A legend from my city



When I started my blog I was quite sure I was not going to write only about technology. It was in general about my experiences as I move along in my career and the things I have seen and learned on the way. There are and will be certain events that will be embossed in my mind forever and will be cherished for life time. Somehow, all the days I spent with my friends and family watching India play cricket all these years, finally crystallized into one final day when Sachin started his farewell speech at Wankhede stadium, Mumbai. I remember my mom watching some family serials where she shed tears for the hapless women they showcase. I’ve never seen my dad crying. But while Sachin was talking, I could see both of them wiping their eyes, and I felt moist under my eyes too. I was a bit choked up while writing this post. There are a plethora of photos and videos and talk shows picking up all kinds of analysis on what Sachin said on his last day. The most important thing for me is, Sachin to me was just another enthusiastic cricketing boy in Mumbai playing at Shardashram. My cousin also did that, left his school near his house and admitted himself to the temple of cricket. Sachin must have taken the bus like me in the city at some point. His house is about an hour drive from mine, but he just feels like a neighbour to me. And today India has a stamp with his face on it. For me he is a symbol of dedication, hardwork, supreme passion and honesty. I am being a bit selfish here when I said this legend is from my city as I am proud of that fact. But he belongs to the whole nation.

There are certain people I have in mind about whom I shall teach my kids when the time is right for them. Sachin Tendulkar fits right among them for me. Whether my kids decide to be sportsmen or sportswomen, he is a book to be read by them.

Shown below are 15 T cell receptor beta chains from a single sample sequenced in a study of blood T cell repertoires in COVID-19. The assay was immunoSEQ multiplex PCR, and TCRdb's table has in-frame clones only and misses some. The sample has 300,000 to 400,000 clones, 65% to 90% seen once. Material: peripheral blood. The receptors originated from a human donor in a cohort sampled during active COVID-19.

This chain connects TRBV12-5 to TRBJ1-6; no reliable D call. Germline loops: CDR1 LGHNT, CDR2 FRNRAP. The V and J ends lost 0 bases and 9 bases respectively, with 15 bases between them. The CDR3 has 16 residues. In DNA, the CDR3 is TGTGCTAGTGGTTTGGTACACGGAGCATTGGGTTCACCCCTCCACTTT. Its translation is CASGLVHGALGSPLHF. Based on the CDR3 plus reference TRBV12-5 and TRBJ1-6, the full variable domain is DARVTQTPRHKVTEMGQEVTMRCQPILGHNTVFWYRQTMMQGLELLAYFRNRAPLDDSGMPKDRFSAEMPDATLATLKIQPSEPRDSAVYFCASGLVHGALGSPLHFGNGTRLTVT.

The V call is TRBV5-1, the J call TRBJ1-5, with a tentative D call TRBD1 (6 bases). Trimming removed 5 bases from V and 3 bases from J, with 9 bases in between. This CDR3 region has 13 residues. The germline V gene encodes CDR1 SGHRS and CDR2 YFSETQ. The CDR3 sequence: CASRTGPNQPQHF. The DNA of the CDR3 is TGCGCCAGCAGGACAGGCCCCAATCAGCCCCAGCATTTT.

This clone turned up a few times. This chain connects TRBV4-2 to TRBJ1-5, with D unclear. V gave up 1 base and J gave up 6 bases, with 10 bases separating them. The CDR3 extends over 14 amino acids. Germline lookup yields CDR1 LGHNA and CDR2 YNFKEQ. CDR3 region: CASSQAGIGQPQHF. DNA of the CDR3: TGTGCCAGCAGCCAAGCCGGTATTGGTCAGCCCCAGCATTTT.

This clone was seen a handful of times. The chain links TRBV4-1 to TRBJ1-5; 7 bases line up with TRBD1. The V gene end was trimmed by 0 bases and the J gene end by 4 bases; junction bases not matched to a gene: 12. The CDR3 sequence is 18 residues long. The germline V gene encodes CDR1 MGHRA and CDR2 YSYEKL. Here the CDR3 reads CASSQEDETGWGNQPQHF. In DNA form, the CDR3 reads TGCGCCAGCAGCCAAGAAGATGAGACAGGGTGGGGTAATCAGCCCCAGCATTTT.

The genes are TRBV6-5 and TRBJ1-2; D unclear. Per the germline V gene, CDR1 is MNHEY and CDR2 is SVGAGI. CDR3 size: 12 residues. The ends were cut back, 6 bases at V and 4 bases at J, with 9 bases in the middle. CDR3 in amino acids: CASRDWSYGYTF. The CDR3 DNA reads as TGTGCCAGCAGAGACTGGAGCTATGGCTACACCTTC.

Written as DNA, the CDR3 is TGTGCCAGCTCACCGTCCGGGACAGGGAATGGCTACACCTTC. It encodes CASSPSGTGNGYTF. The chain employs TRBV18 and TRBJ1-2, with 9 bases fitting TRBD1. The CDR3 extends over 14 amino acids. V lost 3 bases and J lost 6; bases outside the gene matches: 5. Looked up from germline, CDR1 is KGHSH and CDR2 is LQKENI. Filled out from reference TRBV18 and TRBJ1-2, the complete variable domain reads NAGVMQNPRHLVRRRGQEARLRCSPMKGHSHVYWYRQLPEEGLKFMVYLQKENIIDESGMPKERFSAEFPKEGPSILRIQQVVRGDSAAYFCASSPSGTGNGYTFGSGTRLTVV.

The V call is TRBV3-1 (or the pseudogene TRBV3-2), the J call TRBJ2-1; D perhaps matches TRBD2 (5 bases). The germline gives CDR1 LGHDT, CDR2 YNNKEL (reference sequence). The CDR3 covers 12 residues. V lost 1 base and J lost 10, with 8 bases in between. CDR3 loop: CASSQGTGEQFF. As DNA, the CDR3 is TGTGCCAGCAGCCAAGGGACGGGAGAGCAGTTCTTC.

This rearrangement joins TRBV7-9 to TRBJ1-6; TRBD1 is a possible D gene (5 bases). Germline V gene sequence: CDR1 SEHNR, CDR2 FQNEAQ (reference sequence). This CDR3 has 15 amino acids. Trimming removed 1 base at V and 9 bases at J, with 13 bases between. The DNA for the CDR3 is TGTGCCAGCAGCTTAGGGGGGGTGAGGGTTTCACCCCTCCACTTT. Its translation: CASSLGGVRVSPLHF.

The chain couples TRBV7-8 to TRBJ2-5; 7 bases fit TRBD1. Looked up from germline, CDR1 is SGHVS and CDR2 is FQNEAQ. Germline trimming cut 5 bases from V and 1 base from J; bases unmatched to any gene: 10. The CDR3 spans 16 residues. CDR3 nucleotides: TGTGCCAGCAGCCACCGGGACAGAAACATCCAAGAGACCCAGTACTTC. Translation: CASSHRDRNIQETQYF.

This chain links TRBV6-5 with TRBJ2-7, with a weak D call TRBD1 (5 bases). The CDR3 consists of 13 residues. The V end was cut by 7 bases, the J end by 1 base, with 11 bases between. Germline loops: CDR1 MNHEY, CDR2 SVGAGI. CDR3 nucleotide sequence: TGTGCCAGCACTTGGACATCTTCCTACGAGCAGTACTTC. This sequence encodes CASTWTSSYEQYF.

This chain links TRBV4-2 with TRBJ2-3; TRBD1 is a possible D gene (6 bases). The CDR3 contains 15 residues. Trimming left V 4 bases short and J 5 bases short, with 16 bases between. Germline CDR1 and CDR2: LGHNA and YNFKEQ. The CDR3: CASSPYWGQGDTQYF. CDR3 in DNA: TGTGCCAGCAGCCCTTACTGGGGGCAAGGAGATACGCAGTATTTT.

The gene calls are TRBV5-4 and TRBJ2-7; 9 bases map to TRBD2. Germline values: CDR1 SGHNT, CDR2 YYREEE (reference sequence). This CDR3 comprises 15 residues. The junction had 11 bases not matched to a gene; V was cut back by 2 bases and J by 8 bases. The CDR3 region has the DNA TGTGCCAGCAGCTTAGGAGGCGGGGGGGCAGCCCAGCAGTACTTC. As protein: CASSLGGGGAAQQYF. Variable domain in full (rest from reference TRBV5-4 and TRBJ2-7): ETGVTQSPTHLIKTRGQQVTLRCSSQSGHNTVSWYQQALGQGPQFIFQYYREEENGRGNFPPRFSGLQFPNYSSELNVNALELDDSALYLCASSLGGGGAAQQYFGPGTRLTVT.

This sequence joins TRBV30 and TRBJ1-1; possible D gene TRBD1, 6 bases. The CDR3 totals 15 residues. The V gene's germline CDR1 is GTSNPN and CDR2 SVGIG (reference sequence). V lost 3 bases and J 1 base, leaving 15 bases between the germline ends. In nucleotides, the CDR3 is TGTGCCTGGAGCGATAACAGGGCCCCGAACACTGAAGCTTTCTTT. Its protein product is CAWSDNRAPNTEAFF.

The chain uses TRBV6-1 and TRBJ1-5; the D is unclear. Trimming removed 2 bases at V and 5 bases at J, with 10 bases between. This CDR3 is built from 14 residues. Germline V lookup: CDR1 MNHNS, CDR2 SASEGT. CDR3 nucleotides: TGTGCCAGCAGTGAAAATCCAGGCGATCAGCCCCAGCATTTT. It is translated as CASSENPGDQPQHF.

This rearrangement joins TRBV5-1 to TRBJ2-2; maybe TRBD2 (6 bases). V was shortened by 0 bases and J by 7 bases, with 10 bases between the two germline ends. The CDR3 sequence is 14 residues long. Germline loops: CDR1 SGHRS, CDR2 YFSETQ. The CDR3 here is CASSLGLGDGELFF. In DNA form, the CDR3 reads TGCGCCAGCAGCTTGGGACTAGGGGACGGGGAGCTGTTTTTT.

The case of evil brackets

It was just another day at work, setting up Tibco EMS with Weblogic server on my 32 Windows XP machine. Umm, you know what, that is not what I do most of the time. But lets keep it that way for this blog post. I had Tibco EMS installed on my machine, and wanted to put this path C:\Program Files\Tibco\ems\tibjms.jar in my ClassPath environment variable. I went ahead, and started the Weblogic server instance and it worked like a charm. The twist came when I had to set up another instance of Weblogic on another machine. But wait, that machine was a 64 bit machine. Tadaaaa!!(an evil music). Ok that was too much.

Anyways, I had Tibco ems installed there at C:\Program Files (x86)\Tibco\ems. (Ah, hence the post title Smile). I went about with the same steps mentioned above, and got a nasty ClassNotFound error while starting up Weblogic server instance. I have limited knowledge with Java, but this was surely some kind of class resolution problem. Hmm, I sure did put the path to the tibjms.jar file correctly. I had a bad feeling with those brackets, but just to make sure, I headed to StackOverflow, (yaya, I went to Google and then StackOverflow, pff…). As expected, there were many poor souls like myself who faced similar problem. The problem was certainly with the parenthesis present in the environment variable. The solution I applied was to not edit the ClassPath variable directly. But rather,  open the startweblogic.cmd file and append the C:\Program Files (x86)\Tibco\ems\tibjms.jar path to the      %CLASSPATH% variable in the cmd file. And the started the server, Skadooosh!!! But you know what, it really gets me thinking here, the folder “Program Files (x86)” is a folder name that Windows decided I believe, ClassPath usage is in the Java world. Did Windows do this with a purpose to torture folks trying to do Java on Windows Angry smile.